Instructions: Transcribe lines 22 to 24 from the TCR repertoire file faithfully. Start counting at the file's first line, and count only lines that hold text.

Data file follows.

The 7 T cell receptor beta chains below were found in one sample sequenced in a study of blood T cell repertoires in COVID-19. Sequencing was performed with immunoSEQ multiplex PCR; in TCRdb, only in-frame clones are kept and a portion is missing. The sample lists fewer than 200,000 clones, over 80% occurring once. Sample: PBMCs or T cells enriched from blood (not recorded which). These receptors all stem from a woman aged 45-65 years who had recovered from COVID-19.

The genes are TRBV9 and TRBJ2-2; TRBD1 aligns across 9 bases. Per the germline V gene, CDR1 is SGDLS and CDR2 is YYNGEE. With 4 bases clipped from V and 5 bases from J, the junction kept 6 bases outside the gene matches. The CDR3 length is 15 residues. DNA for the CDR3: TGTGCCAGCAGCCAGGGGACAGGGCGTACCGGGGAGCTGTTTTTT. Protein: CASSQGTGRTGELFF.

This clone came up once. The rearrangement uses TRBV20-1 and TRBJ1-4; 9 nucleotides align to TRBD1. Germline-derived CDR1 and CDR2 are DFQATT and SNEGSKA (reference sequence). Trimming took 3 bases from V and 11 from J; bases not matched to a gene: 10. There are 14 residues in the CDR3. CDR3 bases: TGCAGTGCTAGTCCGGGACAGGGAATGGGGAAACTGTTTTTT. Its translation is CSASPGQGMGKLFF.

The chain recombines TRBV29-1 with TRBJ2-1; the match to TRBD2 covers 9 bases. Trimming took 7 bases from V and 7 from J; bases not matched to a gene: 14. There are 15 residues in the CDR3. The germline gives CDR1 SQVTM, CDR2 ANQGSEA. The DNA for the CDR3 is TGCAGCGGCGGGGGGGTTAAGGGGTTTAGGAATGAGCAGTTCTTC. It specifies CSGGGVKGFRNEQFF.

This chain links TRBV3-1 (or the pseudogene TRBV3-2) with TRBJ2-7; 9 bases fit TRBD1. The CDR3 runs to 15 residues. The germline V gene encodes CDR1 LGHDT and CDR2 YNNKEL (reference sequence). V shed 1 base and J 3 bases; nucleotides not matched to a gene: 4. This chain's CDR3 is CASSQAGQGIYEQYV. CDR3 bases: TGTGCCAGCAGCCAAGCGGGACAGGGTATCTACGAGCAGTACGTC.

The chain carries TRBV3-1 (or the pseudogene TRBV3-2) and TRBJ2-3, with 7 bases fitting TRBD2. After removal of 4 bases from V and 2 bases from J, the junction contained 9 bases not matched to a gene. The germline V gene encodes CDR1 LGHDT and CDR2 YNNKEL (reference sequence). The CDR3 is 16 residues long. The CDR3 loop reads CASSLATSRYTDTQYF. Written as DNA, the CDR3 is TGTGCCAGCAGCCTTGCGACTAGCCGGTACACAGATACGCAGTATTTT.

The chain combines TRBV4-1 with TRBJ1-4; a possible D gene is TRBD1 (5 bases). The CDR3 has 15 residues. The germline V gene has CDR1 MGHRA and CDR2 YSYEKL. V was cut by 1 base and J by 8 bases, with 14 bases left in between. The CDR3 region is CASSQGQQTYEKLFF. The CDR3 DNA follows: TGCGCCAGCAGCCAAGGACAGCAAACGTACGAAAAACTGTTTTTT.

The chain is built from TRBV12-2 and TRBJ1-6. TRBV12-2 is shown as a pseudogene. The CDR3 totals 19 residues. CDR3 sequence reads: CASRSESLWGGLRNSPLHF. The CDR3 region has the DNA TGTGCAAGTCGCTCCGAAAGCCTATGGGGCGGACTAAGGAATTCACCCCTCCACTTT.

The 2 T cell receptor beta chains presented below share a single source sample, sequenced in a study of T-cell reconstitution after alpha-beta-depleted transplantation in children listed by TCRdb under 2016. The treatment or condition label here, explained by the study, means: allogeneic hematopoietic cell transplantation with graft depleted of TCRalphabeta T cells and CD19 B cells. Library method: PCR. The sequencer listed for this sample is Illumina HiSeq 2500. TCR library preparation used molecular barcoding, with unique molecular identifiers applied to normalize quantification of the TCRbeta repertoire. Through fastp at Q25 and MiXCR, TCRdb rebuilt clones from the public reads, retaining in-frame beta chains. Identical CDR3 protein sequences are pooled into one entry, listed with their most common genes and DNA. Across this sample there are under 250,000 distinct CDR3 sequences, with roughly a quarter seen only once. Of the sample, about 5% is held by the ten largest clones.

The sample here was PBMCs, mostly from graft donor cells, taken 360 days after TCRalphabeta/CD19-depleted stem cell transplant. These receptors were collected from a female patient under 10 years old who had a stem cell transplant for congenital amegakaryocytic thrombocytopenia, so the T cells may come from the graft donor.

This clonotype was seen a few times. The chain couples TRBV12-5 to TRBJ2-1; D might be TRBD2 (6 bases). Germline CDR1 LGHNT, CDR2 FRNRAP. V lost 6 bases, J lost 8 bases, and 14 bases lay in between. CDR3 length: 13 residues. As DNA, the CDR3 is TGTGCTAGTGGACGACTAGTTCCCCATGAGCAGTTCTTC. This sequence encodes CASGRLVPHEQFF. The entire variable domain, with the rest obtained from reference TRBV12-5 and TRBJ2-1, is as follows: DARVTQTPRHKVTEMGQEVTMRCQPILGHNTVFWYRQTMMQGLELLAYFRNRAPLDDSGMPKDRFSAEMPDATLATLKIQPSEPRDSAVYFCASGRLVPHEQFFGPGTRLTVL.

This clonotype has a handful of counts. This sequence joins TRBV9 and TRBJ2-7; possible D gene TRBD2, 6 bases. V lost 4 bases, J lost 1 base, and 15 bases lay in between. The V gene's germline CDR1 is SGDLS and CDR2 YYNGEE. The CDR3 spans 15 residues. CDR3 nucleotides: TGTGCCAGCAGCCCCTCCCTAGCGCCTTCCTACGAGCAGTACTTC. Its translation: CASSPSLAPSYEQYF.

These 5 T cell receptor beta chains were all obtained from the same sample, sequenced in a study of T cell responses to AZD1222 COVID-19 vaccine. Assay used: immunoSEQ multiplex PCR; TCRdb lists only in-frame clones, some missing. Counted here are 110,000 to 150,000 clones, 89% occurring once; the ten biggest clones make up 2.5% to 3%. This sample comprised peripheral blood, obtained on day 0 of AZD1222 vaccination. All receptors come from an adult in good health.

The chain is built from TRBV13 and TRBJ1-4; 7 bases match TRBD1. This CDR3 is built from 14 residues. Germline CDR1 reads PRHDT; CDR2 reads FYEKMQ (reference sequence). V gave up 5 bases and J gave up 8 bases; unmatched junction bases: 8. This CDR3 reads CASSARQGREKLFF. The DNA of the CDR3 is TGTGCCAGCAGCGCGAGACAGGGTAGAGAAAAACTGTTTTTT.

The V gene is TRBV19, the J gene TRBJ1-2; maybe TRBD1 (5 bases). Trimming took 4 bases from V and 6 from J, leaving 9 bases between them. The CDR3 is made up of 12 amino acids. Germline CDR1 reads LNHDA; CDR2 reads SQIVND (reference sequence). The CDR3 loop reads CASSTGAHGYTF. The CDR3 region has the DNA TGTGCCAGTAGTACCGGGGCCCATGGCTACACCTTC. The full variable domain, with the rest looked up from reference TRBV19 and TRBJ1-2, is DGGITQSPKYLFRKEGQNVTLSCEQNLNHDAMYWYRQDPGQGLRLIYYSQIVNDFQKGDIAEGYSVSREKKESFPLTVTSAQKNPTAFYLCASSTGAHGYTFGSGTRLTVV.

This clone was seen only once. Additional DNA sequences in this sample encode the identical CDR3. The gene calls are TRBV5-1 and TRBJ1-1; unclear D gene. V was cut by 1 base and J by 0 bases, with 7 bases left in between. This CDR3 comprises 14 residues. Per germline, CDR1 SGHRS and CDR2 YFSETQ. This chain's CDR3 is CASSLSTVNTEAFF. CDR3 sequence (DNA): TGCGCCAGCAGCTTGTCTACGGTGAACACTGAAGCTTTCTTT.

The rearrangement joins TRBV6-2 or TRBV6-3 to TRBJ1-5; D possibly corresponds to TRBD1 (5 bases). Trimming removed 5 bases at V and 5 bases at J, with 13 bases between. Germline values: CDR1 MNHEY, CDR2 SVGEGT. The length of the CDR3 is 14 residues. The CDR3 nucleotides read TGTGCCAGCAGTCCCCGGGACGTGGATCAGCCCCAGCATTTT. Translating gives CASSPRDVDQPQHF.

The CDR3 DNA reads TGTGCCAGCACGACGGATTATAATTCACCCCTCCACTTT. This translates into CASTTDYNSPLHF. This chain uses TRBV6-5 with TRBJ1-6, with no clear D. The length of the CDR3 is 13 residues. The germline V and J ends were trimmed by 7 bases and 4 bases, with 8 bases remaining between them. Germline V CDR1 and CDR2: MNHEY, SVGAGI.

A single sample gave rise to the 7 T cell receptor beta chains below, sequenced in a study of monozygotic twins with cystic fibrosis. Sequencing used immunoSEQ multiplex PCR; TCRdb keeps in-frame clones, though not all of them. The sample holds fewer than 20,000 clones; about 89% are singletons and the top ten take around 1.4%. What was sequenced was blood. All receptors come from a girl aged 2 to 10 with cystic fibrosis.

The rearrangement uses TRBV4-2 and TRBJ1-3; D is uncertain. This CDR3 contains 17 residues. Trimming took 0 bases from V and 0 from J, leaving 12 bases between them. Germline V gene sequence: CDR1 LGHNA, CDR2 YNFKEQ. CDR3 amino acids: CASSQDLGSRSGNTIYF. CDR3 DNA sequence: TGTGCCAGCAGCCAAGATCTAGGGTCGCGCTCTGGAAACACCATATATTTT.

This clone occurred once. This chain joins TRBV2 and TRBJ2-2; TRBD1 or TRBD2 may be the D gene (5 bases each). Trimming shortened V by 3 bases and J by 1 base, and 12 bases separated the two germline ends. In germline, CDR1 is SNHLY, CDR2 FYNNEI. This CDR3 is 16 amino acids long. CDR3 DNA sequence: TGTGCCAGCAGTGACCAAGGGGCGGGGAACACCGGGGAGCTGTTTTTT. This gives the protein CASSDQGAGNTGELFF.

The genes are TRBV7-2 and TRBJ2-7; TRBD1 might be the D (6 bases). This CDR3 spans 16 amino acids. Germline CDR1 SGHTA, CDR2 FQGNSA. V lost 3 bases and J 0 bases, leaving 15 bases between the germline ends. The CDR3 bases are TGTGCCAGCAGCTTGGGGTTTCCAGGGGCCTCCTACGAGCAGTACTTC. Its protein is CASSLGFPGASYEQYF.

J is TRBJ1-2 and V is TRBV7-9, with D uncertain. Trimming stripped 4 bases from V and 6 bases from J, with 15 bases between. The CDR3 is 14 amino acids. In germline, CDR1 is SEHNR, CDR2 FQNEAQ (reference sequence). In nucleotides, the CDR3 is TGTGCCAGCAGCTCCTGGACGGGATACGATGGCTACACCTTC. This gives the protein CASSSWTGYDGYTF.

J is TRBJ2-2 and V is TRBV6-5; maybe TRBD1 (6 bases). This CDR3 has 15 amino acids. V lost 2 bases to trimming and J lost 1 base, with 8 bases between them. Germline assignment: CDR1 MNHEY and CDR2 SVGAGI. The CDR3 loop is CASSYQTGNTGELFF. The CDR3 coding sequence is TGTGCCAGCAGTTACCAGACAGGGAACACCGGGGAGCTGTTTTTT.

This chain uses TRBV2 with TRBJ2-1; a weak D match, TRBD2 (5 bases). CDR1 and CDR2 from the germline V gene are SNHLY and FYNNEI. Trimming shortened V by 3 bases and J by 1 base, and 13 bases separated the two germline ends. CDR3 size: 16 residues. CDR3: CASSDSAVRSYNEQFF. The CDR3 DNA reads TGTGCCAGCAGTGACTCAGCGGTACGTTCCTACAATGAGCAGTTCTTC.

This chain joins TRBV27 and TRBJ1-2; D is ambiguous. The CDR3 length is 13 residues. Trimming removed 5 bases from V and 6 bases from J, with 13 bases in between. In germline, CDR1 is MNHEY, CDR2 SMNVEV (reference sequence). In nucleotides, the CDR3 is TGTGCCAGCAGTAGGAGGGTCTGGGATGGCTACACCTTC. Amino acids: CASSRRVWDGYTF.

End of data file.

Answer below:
The genes are TRBV7-2 and TRBJ2-7; TRBD1 might be the D (6 bases). This CDR3 spans 16 amino acids. Germline CDR1 SGHTA, CDR2 FQGNSA. V lost 3 bases and J 0 bases, leaving 15 bases between the germline ends. The CDR3 bases are TGTGCCAGCAGCTTGGGGTTTCCAGGGGCCTCCTACGAGCAGTACTTC. Its protein is CASSLGFPGASYEQYF.

J is TRBJ1-2 and V is TRBV7-9, with D uncertain. Trimming stripped 4 bases from V and 6 bases from J, with 15 bases between. The CDR3 is 14 amino acids. In germline, CDR1 is SEHNR, CDR2 FQNEAQ (reference sequence). In nucleotides, the CDR3 is TGTGCCAGCAGCTCCTGGACGGGATACGATGGCTACACCTTC. This gives the protein CASSSWTGYDGYTF.

J is TRBJ2-2 and V is TRBV6-5; maybe TRBD1 (6 bases). This CDR3 has 15 amino acids. V lost 2 bases to trimming and J lost 1 base, with 8 bases between them. Germline assignment: CDR1 MNHEY and CDR2 SVGAGI. The CDR3 loop is CASSYQTGNTGELFF. The CDR3 coding sequence is TGTGCCAGCAGTTACCAGACAGGGAACACCGGGGAGCTGTTTTTT.